The NH4+/NH3 transport capacity of human RhAG, RhBG and RhCG proteins, stably expressed in HEK-293 cells, was investigated by stopped-flow spectrofluorometry using BCECF as an intracellular pH-sensitive probe. Figure 2 indicates the time-course of the fluorescence increase after exposure of HEK-293 cells to inwardly directed 32.5 mmol of NH4+ (Figure 2A) or CH3NH3+ gradients (Figure 2B), at pH 7.0. The fluorescence variation curves exhibited a rapid increment corresponding to intracellular alkalinization. This result may be accounted for, by NH3 or CH3NH2 entry into the cells and their protonation to form NH4+ or CH3NH3+, or by an NH4+/H+ exchange mechanism [26]. Although most experiments were performed using a 32.5 mM gradient, some were also carried out using 2.5–40 mM (pH 7.0) gradients and we found a linear relationship between ammonium concentration and fluorescence variation (results not shown). After this rapid alkalinization phase, pHi slowly returned to pH0 in the incubation medium (results not shown). As the acidification phase is more than 100 times slower than the alkalinization phase (as estimated by t1/2 values for CH3NH2 and NH3 respectively), we assume that it does not significantly interfere with the calculation of first-phase rate constants. This phase of slow acidification is a complex process as the cell membrane carries several transporters which could participate in pH regulation. Therefore, this was not investigated further. Whereas the alkalinization amplitudes between T0 and T equilibrium were similar in parental and all recombinant cells (ΔpH approx. 0.76±0.07 pH unit, n=6), the kinetic rates of alkalinization were different according to which Rh protein was expressed and the nature of the substrate used. In the presence of an inwardly directed ammonium gradient (32.4 mmol of NH4+ and 0.1 mM NH3) (Figure 2A), the alkalinization process was approx. 5–6 times faster in HEK-293 cells expressing RhBG and RhCG than in WT and RhAG-expressing HEK-293 cells (alkalinization rate constants were 1±0.15 and 0.88±0.07 compared with 0.18±0.01 and 0.15±0.04 s−1 respectively) (Table 1). To ascertain that these results are not cell-line-dependent and directly correlated to RhBG and RhCG expression, the same experiments were performed in MDCK cell lines. Similar results were obtained when RhBG and RhCG were expressed in transfected MDCK cells (Table 1). In the presence of an inwardly directed MA gradient (Figure 2B), the rate constants of alkalinization were much lower than those corresponding to ammonium entry for all cells investigated. Furthermore, as compared with WT HEK-293 cells, the increase in the alkalinization rate constant associated with expression of Rh glycoproteins in HEK-293 cells was much more drastic for RhBG than for RhCG [(0.029±0.01 s−1 (WT) compared with 0.53±0.06 (RhBG) and 0.11±0.023 s−1 (RhCG); Table 1)]. In MDCK cells, only RhBG expression was able to increase the rate constants of alkalinization as compared with WT MDCK cells (see Table 1). As observed with an NH4+ gradient, RhAG expression did not significantly modify the alkalinization rate of HEK-293 cells in the presence of an CH3NH3+ gradient (HEK-RhAG 0.04±0.01 s−1 compared with WT HEK-293 cells 0.029±0.01 s−1). Therefore, the effects of RhAG expression were not further explored. Finally, as compared with WT HEK-293 cells, only RhBG was able to increase the alkalinization rate of HEK-293 cells in the presence of an inwardly directed ethylammonium (C2H5NH3+) gradient (see Table 1). Neither of the two Rh glycoproteins were able to transport di- or trimethylammonium (results not shown).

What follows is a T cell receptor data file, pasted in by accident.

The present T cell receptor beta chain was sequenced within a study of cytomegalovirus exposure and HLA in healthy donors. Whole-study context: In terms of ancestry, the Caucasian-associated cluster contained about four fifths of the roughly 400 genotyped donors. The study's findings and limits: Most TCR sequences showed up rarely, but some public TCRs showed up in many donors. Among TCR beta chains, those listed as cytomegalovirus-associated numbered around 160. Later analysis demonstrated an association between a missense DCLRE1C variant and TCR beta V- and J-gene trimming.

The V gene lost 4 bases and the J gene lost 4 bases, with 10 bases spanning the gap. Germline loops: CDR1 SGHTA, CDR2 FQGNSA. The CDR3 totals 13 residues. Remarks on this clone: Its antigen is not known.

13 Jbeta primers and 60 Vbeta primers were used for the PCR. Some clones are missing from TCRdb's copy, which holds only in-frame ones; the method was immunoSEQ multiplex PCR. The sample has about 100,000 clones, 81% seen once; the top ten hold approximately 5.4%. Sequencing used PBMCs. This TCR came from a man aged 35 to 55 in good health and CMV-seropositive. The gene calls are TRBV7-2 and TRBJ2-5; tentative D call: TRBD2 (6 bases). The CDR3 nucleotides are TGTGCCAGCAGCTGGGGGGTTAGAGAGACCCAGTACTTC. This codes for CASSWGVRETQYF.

Figure 2 Time course of fluorescence changes

WT and RhBG-, RhCG- or RhAG-transfected HEK-293 cells were submitted to 32.5 mmol ammonium (A) or methylammonium (B) iso-osmotic inwardly-directed gradients (pH 7.0) at 15 °C. pHi changes were monitored through fluorescence change to the pH-sensitive dye BCECF in the stopped-flow spectrofluorimeter. A rapid initial alkalinization is observed. Smooth lines are exponential fits to the data.

View this table:
Table 1 Alkalinization rate constants (s−1) of transfected HEK-293 and MDCK cells